Traditional models of teaching and instruction start with course activities and move towards assessment and the identification of learning outcomes. Following this model instructors choose to teach topics and skills they find most essential or interesting, or that align with directed curriculums or learning plans.
Developed by Wiggins & McTighe (2005) the “backwards design” educational model starts with the identification of desired learning goals, objectives and outcomes. A curriculum is then developed to meet those specific goals, objectives, and outcomes.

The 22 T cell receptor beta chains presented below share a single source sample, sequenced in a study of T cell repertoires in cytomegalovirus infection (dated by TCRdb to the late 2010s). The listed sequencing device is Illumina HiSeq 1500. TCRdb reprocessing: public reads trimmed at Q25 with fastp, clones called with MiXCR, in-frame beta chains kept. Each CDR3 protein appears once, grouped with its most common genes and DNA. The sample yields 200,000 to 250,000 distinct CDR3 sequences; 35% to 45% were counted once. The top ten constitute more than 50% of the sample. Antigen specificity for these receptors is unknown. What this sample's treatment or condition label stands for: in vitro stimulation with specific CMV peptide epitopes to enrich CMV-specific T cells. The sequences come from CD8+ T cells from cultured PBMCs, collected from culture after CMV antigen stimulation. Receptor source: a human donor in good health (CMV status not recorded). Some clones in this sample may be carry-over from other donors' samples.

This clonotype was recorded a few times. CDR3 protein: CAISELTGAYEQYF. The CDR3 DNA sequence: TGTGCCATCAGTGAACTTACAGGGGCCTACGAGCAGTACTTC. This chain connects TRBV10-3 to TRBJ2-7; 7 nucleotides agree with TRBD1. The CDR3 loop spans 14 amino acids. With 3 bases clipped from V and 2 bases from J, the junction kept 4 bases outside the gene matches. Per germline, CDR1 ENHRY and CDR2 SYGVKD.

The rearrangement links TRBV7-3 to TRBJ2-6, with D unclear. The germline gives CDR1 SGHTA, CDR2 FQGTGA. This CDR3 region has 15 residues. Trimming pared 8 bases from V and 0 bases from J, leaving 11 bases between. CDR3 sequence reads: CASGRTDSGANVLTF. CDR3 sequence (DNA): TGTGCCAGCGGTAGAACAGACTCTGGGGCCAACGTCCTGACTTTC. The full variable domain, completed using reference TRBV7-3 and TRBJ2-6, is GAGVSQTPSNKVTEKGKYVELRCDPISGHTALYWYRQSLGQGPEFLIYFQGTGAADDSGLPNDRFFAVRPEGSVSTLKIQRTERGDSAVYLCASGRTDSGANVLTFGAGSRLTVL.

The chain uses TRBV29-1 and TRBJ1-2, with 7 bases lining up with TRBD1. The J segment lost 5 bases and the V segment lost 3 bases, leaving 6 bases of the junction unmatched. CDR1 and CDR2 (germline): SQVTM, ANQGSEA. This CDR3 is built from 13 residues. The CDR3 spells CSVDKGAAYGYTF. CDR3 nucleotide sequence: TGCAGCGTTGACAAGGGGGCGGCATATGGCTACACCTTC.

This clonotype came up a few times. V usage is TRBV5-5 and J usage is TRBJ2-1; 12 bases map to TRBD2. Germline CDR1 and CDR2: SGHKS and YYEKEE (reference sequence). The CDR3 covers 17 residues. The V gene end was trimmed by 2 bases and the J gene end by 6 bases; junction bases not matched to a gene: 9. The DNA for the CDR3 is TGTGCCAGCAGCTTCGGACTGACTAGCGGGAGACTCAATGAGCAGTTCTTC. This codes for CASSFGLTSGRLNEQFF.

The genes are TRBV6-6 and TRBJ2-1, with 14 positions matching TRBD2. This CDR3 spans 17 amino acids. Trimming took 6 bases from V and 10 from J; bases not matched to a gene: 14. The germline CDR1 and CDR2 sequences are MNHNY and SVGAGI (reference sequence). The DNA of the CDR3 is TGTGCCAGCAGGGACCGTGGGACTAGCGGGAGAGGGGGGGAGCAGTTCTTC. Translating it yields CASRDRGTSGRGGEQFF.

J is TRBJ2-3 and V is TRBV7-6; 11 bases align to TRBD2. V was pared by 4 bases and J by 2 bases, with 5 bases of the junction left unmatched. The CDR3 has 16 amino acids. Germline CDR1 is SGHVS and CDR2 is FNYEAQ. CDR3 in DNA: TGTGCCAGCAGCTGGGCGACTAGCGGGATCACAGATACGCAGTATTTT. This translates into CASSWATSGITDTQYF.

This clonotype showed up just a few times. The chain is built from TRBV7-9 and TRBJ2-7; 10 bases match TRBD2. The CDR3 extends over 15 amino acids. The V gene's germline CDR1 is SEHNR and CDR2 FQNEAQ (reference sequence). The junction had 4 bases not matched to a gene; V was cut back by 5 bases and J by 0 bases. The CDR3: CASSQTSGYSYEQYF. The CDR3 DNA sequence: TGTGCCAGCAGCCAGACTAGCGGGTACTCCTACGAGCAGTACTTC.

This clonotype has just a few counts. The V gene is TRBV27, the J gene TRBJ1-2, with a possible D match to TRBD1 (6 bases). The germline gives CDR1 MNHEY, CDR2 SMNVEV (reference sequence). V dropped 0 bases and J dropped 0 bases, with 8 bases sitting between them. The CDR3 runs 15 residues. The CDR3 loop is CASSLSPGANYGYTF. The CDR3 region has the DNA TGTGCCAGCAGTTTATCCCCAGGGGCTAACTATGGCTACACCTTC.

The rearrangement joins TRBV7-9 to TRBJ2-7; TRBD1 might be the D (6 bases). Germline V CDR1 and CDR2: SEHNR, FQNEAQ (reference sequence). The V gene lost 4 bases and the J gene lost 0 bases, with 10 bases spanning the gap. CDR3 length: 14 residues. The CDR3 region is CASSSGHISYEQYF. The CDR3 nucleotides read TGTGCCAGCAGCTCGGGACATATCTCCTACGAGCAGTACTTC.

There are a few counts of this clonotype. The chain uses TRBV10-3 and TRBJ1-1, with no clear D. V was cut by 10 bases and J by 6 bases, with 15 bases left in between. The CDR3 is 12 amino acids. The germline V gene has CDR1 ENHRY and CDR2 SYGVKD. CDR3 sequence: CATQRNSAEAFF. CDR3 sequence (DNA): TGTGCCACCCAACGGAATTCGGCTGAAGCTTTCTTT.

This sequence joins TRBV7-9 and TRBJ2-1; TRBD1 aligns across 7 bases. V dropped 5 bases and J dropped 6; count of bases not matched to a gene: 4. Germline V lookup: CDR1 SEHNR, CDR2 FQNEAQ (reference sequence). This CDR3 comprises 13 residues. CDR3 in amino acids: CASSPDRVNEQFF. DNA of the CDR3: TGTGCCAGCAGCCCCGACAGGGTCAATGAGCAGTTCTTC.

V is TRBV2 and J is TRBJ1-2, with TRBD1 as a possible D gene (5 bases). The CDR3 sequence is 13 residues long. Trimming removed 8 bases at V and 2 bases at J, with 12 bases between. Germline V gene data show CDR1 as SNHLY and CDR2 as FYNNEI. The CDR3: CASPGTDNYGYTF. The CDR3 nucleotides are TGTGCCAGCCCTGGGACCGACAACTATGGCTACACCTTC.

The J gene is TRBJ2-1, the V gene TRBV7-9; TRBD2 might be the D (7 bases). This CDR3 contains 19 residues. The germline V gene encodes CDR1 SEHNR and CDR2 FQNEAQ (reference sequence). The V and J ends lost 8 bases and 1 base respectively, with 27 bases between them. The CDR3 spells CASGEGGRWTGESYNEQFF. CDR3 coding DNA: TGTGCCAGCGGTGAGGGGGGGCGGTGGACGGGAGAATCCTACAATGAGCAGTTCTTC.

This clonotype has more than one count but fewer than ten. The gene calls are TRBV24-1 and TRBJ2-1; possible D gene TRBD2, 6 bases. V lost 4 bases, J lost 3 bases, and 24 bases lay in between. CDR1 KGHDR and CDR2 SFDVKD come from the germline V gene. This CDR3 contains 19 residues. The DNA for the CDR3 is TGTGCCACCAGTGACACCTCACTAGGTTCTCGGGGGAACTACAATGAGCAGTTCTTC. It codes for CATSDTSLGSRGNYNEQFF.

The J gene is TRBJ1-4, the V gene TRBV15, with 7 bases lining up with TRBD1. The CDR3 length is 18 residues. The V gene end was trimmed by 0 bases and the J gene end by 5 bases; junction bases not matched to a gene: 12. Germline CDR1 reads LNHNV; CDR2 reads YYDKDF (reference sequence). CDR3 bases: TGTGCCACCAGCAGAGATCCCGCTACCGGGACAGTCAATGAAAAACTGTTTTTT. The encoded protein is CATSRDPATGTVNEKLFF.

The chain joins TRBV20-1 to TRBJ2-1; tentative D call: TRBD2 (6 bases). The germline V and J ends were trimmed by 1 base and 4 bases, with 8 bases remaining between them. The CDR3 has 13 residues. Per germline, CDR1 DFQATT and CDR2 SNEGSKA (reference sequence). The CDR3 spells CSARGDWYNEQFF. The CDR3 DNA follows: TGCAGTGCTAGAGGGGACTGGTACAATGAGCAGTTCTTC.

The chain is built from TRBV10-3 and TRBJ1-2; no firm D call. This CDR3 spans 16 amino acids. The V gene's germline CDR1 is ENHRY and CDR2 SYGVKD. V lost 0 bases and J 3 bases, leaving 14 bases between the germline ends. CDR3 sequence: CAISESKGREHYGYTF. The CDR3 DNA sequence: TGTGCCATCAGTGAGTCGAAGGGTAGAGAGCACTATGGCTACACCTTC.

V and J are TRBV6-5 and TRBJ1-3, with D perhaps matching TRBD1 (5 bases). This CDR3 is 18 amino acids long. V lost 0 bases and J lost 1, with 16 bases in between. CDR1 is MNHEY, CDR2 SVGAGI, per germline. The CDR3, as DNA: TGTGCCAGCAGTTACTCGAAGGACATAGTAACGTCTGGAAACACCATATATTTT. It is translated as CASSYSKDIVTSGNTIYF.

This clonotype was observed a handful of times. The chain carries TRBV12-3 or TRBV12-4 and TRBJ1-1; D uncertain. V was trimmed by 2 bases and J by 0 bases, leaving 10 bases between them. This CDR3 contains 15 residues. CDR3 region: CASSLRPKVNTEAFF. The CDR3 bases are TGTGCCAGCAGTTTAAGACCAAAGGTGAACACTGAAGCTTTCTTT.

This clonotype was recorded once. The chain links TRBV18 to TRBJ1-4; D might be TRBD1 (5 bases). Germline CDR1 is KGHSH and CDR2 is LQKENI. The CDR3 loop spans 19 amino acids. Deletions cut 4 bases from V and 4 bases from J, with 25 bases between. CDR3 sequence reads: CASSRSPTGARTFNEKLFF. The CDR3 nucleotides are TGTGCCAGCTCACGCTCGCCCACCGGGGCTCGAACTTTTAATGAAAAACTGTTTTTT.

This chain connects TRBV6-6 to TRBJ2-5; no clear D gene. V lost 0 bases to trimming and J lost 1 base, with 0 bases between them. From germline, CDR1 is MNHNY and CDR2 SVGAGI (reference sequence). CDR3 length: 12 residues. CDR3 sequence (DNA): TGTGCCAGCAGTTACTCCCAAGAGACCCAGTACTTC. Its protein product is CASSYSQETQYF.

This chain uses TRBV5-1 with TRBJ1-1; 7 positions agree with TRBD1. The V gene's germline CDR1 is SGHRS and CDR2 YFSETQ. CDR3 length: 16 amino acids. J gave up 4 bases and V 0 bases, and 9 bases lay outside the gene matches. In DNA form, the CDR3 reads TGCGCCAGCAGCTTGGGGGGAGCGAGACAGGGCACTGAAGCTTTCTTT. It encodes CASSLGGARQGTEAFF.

Benefits of Backwards Design
- Improved program organization: Knowing what the end result should be can provide a guiding structure to program components;
- Ease of assessment: Thinking about and planning for assessment at the start of a course or program ensures the appropriate data will be available for use;
- Increased student engagement: When program activities have a known objective or purpose, students perceive those activities as having more value to them.
References and Resources
Wiggins, Grant, and Jay McTighe. (2005). Understanding by Design. Expanded 2nd Edition. Alexandria, VA: ASCD.